Duke of Cambridge meets apprentices on 50th anniversary of youth homeless charity
A group of young people have told the Duke of Cambridge how their lives have been transformed by a youth homelessness charity as it celebrates its 50th anniversary.
William officially opened Centrepoint’s new accommodation for apprentices – Apprenticeship House – in south London on Wednesday and sat down for a chat with some of its residents.
The building has been transformed by the charity into a seven-bedroom shared home for young people on apprenticeship programmes, and aims to support them in their journey to independent living.
The facility is part of a wider programme of developing housing solutions in both London and Manchester to help young people moving on from charity hostels and into work.
The duke sat in the living room with five of the resident as Muniira Ali told him she loves her first job in marketing at RAPP.
Miss Ali, who had short, pink hair, said: “I love it because I’m really creative.”
The duke joked: “I can tell from your hair.”
Three residents are starting jobs as prep chefs and front of house staff at Spanish restaurant Erros, and another will be working in customer services for Virgin Red.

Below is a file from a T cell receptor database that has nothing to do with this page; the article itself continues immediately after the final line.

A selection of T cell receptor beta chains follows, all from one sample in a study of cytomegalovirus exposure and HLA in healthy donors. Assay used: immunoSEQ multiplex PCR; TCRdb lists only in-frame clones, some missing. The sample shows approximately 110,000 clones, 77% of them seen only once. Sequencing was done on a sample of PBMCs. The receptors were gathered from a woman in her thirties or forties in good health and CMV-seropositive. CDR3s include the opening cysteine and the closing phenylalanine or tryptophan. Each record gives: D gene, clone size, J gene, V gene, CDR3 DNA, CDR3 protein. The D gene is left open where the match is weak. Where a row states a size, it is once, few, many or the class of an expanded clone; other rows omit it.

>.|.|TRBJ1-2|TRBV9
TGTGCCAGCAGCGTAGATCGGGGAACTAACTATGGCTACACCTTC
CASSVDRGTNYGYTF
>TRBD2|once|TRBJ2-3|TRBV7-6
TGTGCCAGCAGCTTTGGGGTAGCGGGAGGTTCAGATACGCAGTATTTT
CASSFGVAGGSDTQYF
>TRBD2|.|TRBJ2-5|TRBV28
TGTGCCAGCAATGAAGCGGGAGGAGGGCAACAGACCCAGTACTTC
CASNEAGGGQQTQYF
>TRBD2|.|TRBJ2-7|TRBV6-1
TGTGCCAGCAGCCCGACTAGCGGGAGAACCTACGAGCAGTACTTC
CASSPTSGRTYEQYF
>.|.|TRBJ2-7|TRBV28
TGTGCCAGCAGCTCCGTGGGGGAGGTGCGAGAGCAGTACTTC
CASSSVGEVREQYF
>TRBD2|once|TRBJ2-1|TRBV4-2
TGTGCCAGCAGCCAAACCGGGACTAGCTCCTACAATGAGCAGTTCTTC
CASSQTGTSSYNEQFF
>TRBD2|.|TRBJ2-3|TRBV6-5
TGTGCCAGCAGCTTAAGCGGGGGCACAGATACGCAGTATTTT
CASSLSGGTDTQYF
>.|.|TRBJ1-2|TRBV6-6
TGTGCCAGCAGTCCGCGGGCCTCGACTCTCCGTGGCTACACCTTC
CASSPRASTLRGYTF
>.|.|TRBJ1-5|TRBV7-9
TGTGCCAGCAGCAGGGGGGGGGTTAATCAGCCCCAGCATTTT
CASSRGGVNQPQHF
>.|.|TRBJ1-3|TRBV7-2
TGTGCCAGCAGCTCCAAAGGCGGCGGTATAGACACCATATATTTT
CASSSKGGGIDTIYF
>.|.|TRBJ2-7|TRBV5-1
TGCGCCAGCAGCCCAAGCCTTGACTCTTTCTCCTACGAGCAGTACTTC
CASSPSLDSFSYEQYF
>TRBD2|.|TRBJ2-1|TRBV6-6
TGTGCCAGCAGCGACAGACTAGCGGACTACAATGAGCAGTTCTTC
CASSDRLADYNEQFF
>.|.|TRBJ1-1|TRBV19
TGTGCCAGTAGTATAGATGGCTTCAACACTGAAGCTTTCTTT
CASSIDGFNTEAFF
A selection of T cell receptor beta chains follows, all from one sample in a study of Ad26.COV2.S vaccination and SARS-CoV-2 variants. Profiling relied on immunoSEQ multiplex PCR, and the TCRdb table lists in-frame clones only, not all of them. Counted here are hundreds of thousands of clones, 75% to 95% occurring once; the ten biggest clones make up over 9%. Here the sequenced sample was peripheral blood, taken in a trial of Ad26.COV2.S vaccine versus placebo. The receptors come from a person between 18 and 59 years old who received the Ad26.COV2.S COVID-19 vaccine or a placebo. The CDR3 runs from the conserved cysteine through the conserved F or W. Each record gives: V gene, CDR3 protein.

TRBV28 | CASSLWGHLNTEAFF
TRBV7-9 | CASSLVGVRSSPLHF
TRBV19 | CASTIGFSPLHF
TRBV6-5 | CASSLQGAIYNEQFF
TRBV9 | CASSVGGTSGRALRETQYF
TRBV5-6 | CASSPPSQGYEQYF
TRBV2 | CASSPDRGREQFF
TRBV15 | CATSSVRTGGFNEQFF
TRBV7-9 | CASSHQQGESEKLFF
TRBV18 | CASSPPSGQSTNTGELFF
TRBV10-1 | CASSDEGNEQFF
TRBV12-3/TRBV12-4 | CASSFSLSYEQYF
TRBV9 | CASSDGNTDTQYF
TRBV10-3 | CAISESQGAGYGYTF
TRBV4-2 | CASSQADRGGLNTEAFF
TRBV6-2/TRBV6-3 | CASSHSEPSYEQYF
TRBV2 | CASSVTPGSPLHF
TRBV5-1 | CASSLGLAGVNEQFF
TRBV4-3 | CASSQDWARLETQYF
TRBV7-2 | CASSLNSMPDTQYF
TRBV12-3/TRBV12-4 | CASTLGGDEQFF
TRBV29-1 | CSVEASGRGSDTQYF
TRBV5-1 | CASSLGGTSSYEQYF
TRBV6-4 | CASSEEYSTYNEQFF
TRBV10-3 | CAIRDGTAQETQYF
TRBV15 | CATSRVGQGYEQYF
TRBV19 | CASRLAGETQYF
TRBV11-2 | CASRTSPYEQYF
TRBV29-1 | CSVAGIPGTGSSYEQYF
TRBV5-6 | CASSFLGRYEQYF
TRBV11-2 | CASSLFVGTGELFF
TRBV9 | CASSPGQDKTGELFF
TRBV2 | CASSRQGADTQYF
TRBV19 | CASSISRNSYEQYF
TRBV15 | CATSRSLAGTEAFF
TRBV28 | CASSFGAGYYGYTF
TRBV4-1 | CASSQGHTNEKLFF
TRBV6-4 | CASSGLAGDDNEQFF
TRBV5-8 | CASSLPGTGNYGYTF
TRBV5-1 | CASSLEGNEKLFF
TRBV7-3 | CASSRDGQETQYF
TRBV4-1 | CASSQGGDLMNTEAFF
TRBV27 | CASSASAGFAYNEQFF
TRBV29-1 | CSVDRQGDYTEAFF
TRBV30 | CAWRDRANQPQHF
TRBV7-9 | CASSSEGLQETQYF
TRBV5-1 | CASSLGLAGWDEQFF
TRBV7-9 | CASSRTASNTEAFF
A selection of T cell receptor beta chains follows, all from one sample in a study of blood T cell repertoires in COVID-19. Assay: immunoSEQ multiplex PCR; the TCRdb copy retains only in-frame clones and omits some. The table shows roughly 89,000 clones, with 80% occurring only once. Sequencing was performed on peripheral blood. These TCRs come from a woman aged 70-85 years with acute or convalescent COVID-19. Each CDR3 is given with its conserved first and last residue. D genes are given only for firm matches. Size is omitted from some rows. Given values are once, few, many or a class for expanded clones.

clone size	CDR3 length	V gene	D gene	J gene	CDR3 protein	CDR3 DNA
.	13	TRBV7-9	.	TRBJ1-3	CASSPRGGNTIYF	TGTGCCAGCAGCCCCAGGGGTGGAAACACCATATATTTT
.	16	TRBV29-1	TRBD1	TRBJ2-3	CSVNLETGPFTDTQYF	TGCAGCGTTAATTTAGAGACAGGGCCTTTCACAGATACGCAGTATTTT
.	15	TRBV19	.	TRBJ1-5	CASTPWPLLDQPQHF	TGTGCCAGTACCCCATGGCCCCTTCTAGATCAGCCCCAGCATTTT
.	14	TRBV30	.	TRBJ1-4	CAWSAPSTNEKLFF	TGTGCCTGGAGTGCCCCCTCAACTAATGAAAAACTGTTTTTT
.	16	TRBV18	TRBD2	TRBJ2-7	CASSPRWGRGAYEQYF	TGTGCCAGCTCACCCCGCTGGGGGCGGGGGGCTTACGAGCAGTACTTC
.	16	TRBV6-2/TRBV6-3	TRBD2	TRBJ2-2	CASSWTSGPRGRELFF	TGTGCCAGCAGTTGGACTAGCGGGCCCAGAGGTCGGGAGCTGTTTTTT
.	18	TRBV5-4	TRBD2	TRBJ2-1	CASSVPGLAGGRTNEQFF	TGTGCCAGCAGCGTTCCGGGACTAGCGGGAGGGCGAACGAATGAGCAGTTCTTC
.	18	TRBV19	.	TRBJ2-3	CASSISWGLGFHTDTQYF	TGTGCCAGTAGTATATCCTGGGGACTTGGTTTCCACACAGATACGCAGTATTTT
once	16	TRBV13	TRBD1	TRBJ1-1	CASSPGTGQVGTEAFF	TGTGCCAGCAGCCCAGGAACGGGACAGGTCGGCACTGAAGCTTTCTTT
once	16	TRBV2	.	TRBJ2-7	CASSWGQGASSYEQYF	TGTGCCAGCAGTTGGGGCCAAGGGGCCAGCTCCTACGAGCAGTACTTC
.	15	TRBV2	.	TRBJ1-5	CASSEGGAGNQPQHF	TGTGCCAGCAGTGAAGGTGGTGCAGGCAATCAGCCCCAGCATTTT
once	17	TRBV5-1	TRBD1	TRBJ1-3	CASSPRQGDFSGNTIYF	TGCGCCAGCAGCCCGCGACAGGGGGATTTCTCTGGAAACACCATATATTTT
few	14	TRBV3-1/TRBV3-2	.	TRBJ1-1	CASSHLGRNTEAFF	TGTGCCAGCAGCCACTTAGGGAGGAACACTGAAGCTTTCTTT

After meeting the young apprentices, William spoke with the Centrepoint staff who changed their lives.
The duke, wearing a red jumper, also unveiled a plaque to celebrate the charity’s first house provided for young people in combination with apprentice schemes.
After speaking with the duke, resident Antonio Sibsen, 20, said the housing provided by Centrepoint was “wonderful”.
Mr Sibsen, originally from Leeds, said: “It means the world to me because for the last few years I have been sofa surfing.
“The longest I have stayed anywhere has been with Centrepoint, and I have been with them for nine months now.
“It means I can finally have a life for myself.”
On Wednesday evening, the duke will join music stars Rita Ora and Duran Duran at Centrepoint’s 50th Anniversary Gala.
He will give a speech at the event, which aims to promote the achievements of people who once depended on the charity and highlight the challenges they face.
The duke has been the patron of Centrepoint – which began in the basement of St Anne’s Church in Soho, central London, in 1969 – since 2005.
Centrepoint supports more than 9,000 homeless young people a year, offering them accommodation, health support and life skills to get them back into education, training and employment.
Copyright (c) PA Media Ltd. 2019, All Rights Reserved. Picture (c) Isabel Infantes / PA Wire.